Steve A. Prince is a native of New Orleans, LA and resides in Silversprings, MD. He received his BFA from Xavier University of Louisiana and his MFA from Michigan State University. Prince is an educator and has taught privately, middle school, college, and is currently teaching at Montgomery College in Maryland. He has shown his art internationally in various solo, group, and juried exhibitions, at the Contemporary Art Center of Virginia, the National Gallery of the Bahamas, the Museum of Cultural Arts Center in Santa Catarina, Brazil, the Grand Rapids Museum of Art, the Portsmouth Courthouse Museum, Hampton University Museum, the Museum of African American Culture in New Orleans, Xavier University of Louisiana Gallery, Charles H. Taylor Art Center in Hampton, and the Peninsula Fine Arts Center to name a few.
Prince has created a number of public artworks, including a life-size bronze bust of 1967 Medal of Honor recipient Ruppert Leon Sargent in Hampton, Virginia, a 12′ x 40′ mixed media installation entitled “Fabric of Life” in Newport News, Virginia, a 4′ x 24′ woodcut entitled “Alexandria” in Alexandria, Virginia, a 3′ x 30′ woodcut entitled “All That Jazz . . . Making New Connections” in Richmond, Virginia and a 15′ stainless-steel kinetic sculpture titled, “Song for John” in the Coliseum Central district in Hampton, Virginia.
Prince is the recipient of numerous awards and honors, including the 2008 Best in Show Award at the Charles H. Taylor Art Center “Artist’s Who Teach Juried Show”, the 2008 Steward School Artist in Residence in Richmond, Virginia, 2007 Best in Show at the Southeastern Virginia Arts Association Juried art show, Virginia Beach, VA, the 2007 Partners of the Americas Artist in Residence in Santa Catarina, Brazil, a 2006 and 2007 Trawick Prize semi-finalis the 2005 Creative Excellence Award of Virginia Career and Technical Education, the 2001 and 2004 Best in Show at the Contemporary Art Center of Virginia Beach, the 2004 Award of Achievement at the Peninsula Fine Arts Center Biennial, the Images 2006 and 2000 Merit Award Winner at Pennsylvania State University, and the Outstanding Award of Merit from the Mayor of New Orleans in 1999.
In addition to being an accomplished lecturer in both secular and sacred settings, Prince has conducted workshops internationally. He has spoken at various colleges, community centers, museums, galleries, and addressed congregations of various denominations. Steve works primarily in the art forms of printmaking and drawing. He uses their black and white language with a remarkably original and innovative vision. The many rhythms of New Orleans cross-fertilized culture reflect themselves throughout Steve’s art. The rich traditions of art, music, and religion pulsate through Steve’s woodcuts and drawings. They rise up as metaphors and messages that guide the viewer into the depths of his expressive imagination. Steve’s art becomes windows that lead you into new and unseen worlds. His work has been characterized by the New Orleans art critic, D. Eric Bookhardt, as “startling in its ability to elucidate inexplicable worlds within worlds, in what amounts to an almost unearthly scrimshaw effect.”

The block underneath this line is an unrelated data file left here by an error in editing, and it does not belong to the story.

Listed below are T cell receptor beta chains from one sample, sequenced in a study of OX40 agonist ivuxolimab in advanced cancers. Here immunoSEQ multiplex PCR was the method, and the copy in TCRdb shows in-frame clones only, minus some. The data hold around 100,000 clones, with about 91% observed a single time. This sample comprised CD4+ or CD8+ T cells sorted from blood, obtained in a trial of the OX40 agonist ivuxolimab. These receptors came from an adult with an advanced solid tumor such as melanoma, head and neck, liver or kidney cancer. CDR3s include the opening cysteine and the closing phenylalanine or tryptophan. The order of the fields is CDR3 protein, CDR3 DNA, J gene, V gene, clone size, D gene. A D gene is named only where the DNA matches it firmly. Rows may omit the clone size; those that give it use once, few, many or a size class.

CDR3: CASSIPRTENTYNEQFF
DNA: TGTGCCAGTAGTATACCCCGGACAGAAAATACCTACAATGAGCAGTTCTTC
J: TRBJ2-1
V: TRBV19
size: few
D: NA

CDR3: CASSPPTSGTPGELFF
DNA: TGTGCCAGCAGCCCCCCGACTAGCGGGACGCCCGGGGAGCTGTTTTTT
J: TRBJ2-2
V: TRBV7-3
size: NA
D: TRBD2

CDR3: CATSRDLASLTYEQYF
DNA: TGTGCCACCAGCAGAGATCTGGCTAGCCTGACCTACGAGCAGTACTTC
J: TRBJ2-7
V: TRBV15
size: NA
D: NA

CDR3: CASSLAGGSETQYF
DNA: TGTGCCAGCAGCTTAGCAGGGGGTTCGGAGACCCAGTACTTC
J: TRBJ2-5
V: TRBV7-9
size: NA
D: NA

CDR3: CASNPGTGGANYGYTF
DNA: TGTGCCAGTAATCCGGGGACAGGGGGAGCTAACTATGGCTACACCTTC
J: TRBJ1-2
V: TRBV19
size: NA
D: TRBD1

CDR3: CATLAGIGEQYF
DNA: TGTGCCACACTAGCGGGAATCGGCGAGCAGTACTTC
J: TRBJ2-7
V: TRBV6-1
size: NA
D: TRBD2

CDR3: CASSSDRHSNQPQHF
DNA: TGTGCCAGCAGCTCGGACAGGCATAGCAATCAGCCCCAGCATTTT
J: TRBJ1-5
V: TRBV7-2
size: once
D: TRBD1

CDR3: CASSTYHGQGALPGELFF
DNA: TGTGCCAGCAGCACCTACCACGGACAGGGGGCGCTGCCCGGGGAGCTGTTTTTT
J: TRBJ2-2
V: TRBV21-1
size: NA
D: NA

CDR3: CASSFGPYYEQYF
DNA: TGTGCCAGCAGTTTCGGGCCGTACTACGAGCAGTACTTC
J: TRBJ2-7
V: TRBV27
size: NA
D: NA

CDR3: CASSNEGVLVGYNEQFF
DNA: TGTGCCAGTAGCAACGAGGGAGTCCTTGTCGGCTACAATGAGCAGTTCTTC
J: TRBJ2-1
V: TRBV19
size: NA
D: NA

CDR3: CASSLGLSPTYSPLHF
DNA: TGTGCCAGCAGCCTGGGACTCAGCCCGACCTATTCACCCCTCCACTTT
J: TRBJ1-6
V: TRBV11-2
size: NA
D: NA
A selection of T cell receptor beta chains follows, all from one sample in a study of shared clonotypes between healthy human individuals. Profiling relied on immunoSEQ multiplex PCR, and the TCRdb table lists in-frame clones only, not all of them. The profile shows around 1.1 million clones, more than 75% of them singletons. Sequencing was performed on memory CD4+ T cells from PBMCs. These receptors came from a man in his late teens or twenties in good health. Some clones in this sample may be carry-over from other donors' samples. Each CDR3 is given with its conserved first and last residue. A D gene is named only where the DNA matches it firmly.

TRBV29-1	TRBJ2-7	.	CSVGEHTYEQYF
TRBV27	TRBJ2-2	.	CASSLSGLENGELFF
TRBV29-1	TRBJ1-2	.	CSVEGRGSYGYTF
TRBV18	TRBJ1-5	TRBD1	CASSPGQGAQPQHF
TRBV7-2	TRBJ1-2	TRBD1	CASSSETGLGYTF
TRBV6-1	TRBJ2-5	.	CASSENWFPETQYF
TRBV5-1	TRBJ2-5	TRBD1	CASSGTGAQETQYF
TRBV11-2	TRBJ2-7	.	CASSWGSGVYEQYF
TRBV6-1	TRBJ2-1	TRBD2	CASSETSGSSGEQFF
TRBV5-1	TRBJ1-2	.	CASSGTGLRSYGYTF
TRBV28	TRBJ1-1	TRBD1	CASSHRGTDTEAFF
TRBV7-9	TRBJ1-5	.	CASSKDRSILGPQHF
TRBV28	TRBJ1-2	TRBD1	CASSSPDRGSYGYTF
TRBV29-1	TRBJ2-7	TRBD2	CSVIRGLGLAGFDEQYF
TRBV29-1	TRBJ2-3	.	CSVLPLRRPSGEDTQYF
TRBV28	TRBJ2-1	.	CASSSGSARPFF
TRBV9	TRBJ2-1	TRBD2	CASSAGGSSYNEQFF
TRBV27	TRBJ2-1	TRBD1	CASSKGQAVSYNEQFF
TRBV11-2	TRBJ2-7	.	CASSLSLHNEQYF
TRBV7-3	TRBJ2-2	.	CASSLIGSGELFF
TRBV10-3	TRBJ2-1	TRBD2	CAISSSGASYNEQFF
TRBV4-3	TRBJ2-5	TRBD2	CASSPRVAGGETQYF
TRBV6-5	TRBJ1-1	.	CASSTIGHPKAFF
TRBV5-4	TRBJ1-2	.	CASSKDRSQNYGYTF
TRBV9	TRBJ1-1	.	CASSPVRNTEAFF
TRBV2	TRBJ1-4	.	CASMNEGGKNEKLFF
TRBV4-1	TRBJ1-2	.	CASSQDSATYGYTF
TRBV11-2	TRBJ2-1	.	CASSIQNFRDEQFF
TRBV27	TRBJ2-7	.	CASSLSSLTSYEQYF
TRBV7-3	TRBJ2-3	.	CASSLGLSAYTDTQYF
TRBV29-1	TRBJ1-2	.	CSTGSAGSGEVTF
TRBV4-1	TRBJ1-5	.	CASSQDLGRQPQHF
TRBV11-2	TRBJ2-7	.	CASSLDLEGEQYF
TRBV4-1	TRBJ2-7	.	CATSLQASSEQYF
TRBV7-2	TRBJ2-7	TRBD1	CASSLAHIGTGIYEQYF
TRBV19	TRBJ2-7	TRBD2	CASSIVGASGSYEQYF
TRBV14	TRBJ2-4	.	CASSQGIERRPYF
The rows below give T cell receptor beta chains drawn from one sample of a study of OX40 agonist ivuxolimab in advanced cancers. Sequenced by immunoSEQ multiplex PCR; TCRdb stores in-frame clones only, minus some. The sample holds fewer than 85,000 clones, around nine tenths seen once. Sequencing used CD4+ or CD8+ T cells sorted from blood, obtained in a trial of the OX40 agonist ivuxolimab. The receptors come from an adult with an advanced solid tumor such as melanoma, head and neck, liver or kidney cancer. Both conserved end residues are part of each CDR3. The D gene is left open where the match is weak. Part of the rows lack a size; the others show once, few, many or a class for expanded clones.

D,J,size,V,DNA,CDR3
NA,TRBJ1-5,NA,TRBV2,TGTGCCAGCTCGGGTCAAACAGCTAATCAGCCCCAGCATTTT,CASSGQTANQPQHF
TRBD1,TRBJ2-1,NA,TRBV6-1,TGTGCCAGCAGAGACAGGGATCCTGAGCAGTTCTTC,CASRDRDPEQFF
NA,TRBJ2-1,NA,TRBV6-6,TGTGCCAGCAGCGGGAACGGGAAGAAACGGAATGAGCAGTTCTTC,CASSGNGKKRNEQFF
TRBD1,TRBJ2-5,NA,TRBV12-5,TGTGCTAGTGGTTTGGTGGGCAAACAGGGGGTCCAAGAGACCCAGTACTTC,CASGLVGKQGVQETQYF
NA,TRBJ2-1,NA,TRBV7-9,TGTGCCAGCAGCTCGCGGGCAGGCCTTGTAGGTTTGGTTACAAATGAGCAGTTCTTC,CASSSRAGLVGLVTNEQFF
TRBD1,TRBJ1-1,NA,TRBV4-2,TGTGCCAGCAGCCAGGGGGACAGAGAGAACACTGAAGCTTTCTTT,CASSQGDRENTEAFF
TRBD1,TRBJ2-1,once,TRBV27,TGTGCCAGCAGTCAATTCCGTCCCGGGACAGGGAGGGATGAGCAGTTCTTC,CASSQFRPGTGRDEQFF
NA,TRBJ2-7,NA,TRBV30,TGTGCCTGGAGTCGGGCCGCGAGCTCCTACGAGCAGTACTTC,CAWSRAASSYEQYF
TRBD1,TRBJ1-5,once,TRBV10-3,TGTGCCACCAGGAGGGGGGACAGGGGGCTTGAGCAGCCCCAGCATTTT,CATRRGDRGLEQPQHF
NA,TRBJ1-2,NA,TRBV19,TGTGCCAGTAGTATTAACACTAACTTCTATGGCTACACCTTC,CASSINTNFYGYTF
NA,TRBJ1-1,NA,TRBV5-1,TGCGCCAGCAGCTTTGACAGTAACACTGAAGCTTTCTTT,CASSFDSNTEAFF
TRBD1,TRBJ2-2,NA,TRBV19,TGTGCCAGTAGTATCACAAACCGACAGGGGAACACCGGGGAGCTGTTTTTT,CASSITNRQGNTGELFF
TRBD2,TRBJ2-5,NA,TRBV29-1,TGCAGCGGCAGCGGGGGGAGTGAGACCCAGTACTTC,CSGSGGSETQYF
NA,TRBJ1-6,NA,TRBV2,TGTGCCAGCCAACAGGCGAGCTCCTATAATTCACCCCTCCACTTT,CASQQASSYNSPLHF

It is Steve’s faith that calls him to be an artist. His work is an unending exploration of that faith and it’s relationship to his life, his culture and his community. To Steve, “We are all living epistles, whether we want to be or not.” In “Urban Epistles,” a series of prints that was recently exhibited in the Grand Rapids Art Museum, he visually interprets the thirteen epistles of Paul, recontextualizing them within a contemporary, urban framework. His work becomes an “open letter” to American culture calling them, “to acknowledge their role within the fabric of the American family and to redress race, representation, and education with a new raiment woven of respect, truth and equality.”
“Metaphors, Messages & Windows Into Other Worlds” is an exhibit of the art of Steve Prince that features his most recent drawings and linocuts. The work explores Steve’s perennial themes of growth and renewal. His art becomes a tool to battle the Social issues of violence, racism and social injustice that are consuming our culture. He describes his art as, “a conduit of God’s grace, helping people make sense of their lives and realize that their actions have consequences . . . There’s a lot of things we haven’t dealt with in our soul, so I like to deal with them in my artwork.” The result is art that is interwoven with social metaphors and symbolic messages. Steve says his art leaves the viewer with only two choices: “Look away in confusion or stay and look deeper.”
He wants to take his message to the streets. That’s where Steve’s visual ministry is focused. That’s where his church is. His art becomes a traveling evangelism show for our contemporary culture, providing answers for today’s troubled world. But it also becomes a celebration; a celebration of that very broken yet extremely beautiful world. The art becomes a bridge to help people find their way from that brokenness to the beauty Steve so clearly sees.